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Cytocompatible antifungal acrylic resin containing silver nanoparticles for dentures

Authors Acosta-Torres LS, Mendieta I, Nuñez-Anita RE, Cajero-Juárez M, Castaño VM

Received 29 March 2012

Accepted for publication 6 June 2012

Published 3 September 2012 Volume 2012:7 Pages 4777—4786

DOI https://doi.org/10.2147/IJN.S32391

Review by Single-blind

Peer reviewer comments 3

Laura Susana Acosta-Torres,1 Irasema Mendieta,2 Rosa Elvira Nuñez-Anita,3 Marcos Cajero-Juárez,3 Víctor M Castaño4
1National School of Higher Education, School of Dentistry - Leon Unit, National Autonomus University of Mexico (UNAM), Leon, Guanajuato, 2Neurobiology Institute, National Autonomus University of Mexico (UNAM), Juriquilla, Queretaro, 3Animal Biotechnology Laboratory, Faculty of Veterinary Medicine at San Nicolas de Hidalgo, Michoacán University, Michoacán, 4Molecular Materials Department, Applied Physics and Advanced Technology Center, National Autonomus University of Mexico (UNAM), Juriquilla, Queretaro, Mexico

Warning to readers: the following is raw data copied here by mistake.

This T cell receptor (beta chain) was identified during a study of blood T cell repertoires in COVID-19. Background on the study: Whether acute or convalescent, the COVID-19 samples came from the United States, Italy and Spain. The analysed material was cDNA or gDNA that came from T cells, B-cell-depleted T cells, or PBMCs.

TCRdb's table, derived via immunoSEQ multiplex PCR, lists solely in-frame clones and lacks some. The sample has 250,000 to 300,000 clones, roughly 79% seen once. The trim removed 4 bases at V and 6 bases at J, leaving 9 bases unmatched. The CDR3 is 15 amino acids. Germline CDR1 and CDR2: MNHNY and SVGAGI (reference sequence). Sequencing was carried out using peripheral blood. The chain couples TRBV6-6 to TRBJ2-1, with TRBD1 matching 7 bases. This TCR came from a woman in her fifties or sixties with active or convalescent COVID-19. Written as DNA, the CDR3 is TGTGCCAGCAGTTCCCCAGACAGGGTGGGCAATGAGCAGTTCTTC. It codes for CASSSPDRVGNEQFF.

Background: Inhibition of Candida albicans on denture resins could play a significant role in preventing the development of denture stomatitis. The safety of a new dental material with antifungal properties was analyzed in this work.
Methods: Poly(methyl methacrylate) [PMMA] discs and PMMA-silver nanoparticle discs were formulated, with the commercial acrylic resin, Nature-CrylTM, used as a control. Silver nanoparticles were synthesized and characterized by ultraviolet-visible spectroscopy, dispersive Raman spectroscopy, and transmission electron microscopy. The antifungal effect was assessed using a luminescent microbial cell viability assay. Biocompatibility tests were carried out using NIH-3T3 mouse embryonic fibroblasts and a Jurkat human lymphocyte cell line. Cells were cultured for 24 or 72 hours in the presence or absence of the polymer formulations and analyzed using three different tests, ie, cellular viability by 3-(4,5-dimethylthiazol-2-yl)-2,5-diphenyltetrazolium bromide (MTT) assay, and cell proliferation by enzyme-linked immunosorbent assay BrdU, and genomic DNA damage (Comet assay). Finally, the samples were evaluated mechanically, and the polymer-bearing silver nanoparticles were analyzed microscopically to evaluate dispersion of the nanoparticles.
Results: The results show that PMMA-silver nanoparticle discs significantly reduce adherence of C. albicans and do not affect metabolism or proliferation. They also appear not to cause genotoxic damage to cells.
Conclusion: The present work has developed a new biocompatible antifungal PMMA denture base material.

Keywords: cytotoxicity, genotoxicity, dental polymers, denture bases, Candida albicans, antifungal effect

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